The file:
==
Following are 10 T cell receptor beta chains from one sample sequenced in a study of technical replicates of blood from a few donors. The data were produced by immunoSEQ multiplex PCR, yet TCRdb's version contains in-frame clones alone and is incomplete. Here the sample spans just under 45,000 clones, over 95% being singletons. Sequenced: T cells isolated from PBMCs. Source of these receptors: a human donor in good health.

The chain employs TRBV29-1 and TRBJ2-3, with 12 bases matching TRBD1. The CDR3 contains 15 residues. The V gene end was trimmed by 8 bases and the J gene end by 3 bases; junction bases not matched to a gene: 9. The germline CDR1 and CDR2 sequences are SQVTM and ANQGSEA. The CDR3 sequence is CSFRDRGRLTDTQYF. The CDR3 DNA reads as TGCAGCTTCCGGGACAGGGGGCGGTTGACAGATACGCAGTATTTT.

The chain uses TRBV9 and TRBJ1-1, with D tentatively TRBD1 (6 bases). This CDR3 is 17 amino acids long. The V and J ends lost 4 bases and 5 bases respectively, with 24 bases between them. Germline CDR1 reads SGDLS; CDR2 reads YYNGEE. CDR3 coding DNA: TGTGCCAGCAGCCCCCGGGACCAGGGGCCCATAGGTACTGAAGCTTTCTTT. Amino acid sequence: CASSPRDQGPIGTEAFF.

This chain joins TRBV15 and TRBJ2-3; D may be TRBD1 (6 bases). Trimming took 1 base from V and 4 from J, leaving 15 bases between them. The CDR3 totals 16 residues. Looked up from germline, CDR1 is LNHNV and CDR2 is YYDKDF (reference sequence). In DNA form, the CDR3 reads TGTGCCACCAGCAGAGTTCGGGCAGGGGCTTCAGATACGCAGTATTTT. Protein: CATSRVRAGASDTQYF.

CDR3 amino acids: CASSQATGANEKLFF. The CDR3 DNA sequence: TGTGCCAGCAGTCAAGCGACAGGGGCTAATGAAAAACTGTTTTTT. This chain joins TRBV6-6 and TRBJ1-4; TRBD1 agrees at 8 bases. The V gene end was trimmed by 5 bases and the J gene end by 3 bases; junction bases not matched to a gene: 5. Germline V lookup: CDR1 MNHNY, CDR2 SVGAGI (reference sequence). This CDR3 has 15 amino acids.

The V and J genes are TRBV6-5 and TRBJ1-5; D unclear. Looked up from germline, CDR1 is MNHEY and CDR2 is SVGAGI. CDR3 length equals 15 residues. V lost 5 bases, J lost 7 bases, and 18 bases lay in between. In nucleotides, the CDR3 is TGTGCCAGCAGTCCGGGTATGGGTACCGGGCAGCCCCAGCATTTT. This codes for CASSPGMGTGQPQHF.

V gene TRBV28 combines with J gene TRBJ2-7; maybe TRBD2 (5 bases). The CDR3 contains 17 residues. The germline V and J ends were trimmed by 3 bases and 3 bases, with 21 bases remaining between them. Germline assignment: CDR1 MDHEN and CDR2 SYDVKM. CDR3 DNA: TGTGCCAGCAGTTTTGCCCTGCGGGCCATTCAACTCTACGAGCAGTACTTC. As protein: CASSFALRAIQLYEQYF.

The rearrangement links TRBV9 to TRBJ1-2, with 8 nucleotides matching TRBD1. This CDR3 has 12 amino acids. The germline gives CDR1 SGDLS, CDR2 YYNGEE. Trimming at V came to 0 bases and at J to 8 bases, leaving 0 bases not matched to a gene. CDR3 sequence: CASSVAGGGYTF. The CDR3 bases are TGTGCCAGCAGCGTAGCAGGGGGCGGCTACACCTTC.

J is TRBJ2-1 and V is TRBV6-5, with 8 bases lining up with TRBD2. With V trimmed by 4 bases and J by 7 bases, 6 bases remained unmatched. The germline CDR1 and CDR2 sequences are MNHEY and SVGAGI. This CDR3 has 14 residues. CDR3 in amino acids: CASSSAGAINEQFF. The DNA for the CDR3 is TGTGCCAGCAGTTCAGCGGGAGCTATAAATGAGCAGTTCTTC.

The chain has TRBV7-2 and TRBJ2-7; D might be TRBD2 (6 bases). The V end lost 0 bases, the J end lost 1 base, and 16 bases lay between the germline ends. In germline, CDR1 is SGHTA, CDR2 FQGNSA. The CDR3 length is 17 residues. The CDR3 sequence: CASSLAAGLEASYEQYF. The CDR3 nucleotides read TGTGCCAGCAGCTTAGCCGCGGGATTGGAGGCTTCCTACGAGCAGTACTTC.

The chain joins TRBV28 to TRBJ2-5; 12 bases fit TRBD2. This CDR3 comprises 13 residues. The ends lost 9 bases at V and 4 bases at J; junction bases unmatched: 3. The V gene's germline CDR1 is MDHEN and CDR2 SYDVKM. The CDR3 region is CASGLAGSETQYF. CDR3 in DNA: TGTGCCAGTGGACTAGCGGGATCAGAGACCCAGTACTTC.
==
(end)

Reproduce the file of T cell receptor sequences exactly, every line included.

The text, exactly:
Following are 10 T cell receptor beta chains from one sample sequenced in a study of technical replicates of blood from a few donors. The data were produced by immunoSEQ multiplex PCR, yet TCRdb's version contains in-frame clones alone and is incomplete. Here the sample spans just under 45,000 clones, over 95% being singletons. Sequenced: T cells isolated from PBMCs. Source of these receptors: a human donor in good health.

The chain employs TRBV29-1 and TRBJ2-3, with 12 bases matching TRBD1. The CDR3 contains 15 residues. The V gene end was trimmed by 8 bases and the J gene end by 3 bases; junction bases not matched to a gene: 9. The germline CDR1 and CDR2 sequences are SQVTM and ANQGSEA. The CDR3 sequence is CSFRDRGRLTDTQYF. The CDR3 DNA reads as TGCAGCTTCCGGGACAGGGGGCGGTTGACAGATACGCAGTATTTT.

The chain uses TRBV9 and TRBJ1-1, with D tentatively TRBD1 (6 bases). This CDR3 is 17 amino acids long. The V and J ends lost 4 bases and 5 bases respectively, with 24 bases between them. Germline CDR1 reads SGDLS; CDR2 reads YYNGEE. CDR3 coding DNA: TGTGCCAGCAGCCCCCGGGACCAGGGGCCCATAGGTACTGAAGCTTTCTTT. Amino acid sequence: CASSPRDQGPIGTEAFF.

This chain joins TRBV15 and TRBJ2-3; D may be TRBD1 (6 bases). Trimming took 1 base from V and 4 from J, leaving 15 bases between them. The CDR3 totals 16 residues. Looked up from germline, CDR1 is LNHNV and CDR2 is YYDKDF (reference sequence). In DNA form, the CDR3 reads TGTGCCACCAGCAGAGTTCGGGCAGGGGCTTCAGATACGCAGTATTTT. Protein: CATSRVRAGASDTQYF.

CDR3 amino acids: CASSQATGANEKLFF. The CDR3 DNA sequence: TGTGCCAGCAGTCAAGCGACAGGGGCTAATGAAAAACTGTTTTTT. This chain joins TRBV6-6 and TRBJ1-4; TRBD1 agrees at 8 bases. The V gene end was trimmed by 5 bases and the J gene end by 3 bases; junction bases not matched to a gene: 5. Germline V lookup: CDR1 MNHNY, CDR2 SVGAGI (reference sequence). This CDR3 has 15 amino acids.

The V and J genes are TRBV6-5 and TRBJ1-5; D unclear. Looked up from germline, CDR1 is MNHEY and CDR2 is SVGAGI. CDR3 length equals 15 residues. V lost 5 bases, J lost 7 bases, and 18 bases lay in between. In nucleotides, the CDR3 is TGTGCCAGCAGTCCGGGTATGGGTACCGGGCAGCCCCAGCATTTT. This codes for CASSPGMGTGQPQHF.

V gene TRBV28 combines with J gene TRBJ2-7; maybe TRBD2 (5 bases). The CDR3 contains 17 residues. The germline V and J ends were trimmed by 3 bases and 3 bases, with 21 bases remaining between them. Germline assignment: CDR1 MDHEN and CDR2 SYDVKM. CDR3 DNA: TGTGCCAGCAGTTTTGCCCTGCGGGCCATTCAACTCTACGAGCAGTACTTC. As protein: CASSFALRAIQLYEQYF.

The rearrangement links TRBV9 to TRBJ1-2, with 8 nucleotides matching TRBD1. This CDR3 has 12 amino acids. The germline gives CDR1 SGDLS, CDR2 YYNGEE. Trimming at V came to 0 bases and at J to 8 bases, leaving 0 bases not matched to a gene. CDR3 sequence: CASSVAGGGYTF. The CDR3 bases are TGTGCCAGCAGCGTAGCAGGGGGCGGCTACACCTTC.

J is TRBJ2-1 and V is TRBV6-5, with 8 bases lining up with TRBD2. With V trimmed by 4 bases and J by 7 bases, 6 bases remained unmatched. The germline CDR1 and CDR2 sequences are MNHEY and SVGAGI. This CDR3 has 14 residues. CDR3 in amino acids: CASSSAGAINEQFF. The DNA for the CDR3 is TGTGCCAGCAGTTCAGCGGGAGCTATAAATGAGCAGTTCTTC.

The chain has TRBV7-2 and TRBJ2-7; D might be TRBD2 (6 bases). The V end lost 0 bases, the J end lost 1 base, and 16 bases lay between the germline ends. In germline, CDR1 is SGHTA, CDR2 FQGNSA. The CDR3 length is 17 residues. The CDR3 sequence: CASSLAAGLEASYEQYF. The CDR3 nucleotides read TGTGCCAGCAGCTTAGCCGCGGGATTGGAGGCTTCCTACGAGCAGTACTTC.

The chain joins TRBV28 to TRBJ2-5; 12 bases fit TRBD2. This CDR3 comprises 13 residues. The ends lost 9 bases at V and 4 bases at J; junction bases unmatched: 3. The V gene's germline CDR1 is MDHEN and CDR2 SYDVKM. The CDR3 region is CASGLAGSETQYF. CDR3 in DNA: TGTGCCAGTGGACTAGCGGGATCAGAGACCCAGTACTTC.